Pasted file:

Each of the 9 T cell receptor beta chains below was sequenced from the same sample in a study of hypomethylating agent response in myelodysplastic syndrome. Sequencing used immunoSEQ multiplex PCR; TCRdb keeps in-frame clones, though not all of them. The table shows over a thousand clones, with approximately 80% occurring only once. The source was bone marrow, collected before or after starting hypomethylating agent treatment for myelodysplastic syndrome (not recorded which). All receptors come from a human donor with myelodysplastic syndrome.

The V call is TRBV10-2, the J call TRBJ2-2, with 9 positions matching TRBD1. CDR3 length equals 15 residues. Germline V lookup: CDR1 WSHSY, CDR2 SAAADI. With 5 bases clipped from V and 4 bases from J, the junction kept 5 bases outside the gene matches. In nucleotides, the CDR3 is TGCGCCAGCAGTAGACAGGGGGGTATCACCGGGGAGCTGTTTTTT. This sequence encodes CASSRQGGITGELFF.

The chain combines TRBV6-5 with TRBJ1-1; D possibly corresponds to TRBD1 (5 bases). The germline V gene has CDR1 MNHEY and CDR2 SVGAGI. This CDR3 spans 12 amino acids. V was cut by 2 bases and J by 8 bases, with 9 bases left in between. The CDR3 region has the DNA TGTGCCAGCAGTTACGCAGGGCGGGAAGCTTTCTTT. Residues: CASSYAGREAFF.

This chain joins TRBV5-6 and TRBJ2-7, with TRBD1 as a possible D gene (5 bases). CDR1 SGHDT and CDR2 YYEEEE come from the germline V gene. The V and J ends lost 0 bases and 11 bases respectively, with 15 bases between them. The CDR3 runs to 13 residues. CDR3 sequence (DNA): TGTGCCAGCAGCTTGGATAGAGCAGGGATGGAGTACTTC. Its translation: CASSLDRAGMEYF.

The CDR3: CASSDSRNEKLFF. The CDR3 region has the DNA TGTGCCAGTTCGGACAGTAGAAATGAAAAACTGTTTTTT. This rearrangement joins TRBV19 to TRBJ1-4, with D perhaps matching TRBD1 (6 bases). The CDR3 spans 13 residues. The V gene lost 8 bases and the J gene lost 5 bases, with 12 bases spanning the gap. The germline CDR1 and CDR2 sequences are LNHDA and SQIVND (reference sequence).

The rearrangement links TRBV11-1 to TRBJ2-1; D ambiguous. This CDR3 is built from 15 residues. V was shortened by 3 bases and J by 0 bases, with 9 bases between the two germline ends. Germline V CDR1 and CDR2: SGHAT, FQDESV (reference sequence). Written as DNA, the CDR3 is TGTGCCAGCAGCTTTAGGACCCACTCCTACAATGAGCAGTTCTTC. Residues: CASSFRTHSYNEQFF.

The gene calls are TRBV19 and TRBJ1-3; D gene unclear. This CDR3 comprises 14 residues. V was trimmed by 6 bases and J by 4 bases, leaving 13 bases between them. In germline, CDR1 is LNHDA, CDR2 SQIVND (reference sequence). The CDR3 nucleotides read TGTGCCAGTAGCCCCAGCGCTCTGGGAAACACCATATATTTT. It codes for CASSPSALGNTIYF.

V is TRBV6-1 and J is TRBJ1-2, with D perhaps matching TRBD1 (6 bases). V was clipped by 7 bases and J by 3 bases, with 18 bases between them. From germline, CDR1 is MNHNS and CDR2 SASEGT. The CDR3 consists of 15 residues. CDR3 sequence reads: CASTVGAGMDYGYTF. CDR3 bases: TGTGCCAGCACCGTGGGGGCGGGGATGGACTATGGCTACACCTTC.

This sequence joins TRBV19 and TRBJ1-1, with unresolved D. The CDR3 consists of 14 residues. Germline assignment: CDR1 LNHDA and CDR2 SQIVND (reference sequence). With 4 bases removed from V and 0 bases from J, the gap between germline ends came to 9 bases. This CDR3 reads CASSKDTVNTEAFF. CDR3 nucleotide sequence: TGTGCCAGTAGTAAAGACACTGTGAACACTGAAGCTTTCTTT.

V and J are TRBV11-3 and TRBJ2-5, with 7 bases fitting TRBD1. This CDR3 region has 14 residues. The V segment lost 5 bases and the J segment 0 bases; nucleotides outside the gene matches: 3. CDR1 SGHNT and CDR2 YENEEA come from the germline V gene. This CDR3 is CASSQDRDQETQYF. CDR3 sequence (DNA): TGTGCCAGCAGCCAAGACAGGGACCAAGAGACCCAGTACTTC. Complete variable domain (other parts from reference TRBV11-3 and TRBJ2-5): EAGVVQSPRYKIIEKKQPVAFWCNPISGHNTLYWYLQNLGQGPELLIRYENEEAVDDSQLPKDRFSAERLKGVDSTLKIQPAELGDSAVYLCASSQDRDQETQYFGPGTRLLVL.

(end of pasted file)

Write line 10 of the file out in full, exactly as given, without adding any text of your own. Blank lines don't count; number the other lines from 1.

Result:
V and J are TRBV11-3 and TRBJ2-5, with 7 bases fitting TRBD1. This CDR3 region has 14 residues. The V segment lost 5 bases and the J segment 0 bases; nucleotides outside the gene matches: 3. CDR1 SGHNT and CDR2 YENEEA come from the germline V gene. This CDR3 is CASSQDRDQETQYF. CDR3 sequence (DNA): TGTGCCAGCAGCCAAGACAGGGACCAAGAGACCCAGTACTTC. Complete variable domain (other parts from reference TRBV11-3 and TRBJ2-5): EAGVVQSPRYKIIEKKQPVAFWCNPISGHNTLYWYLQNLGQGPELLIRYENEEAVDDSQLPKDRFSAERLKGVDSTLKIQPAELGDSAVYLCASSQDRDQETQYFGPGTRLLVL.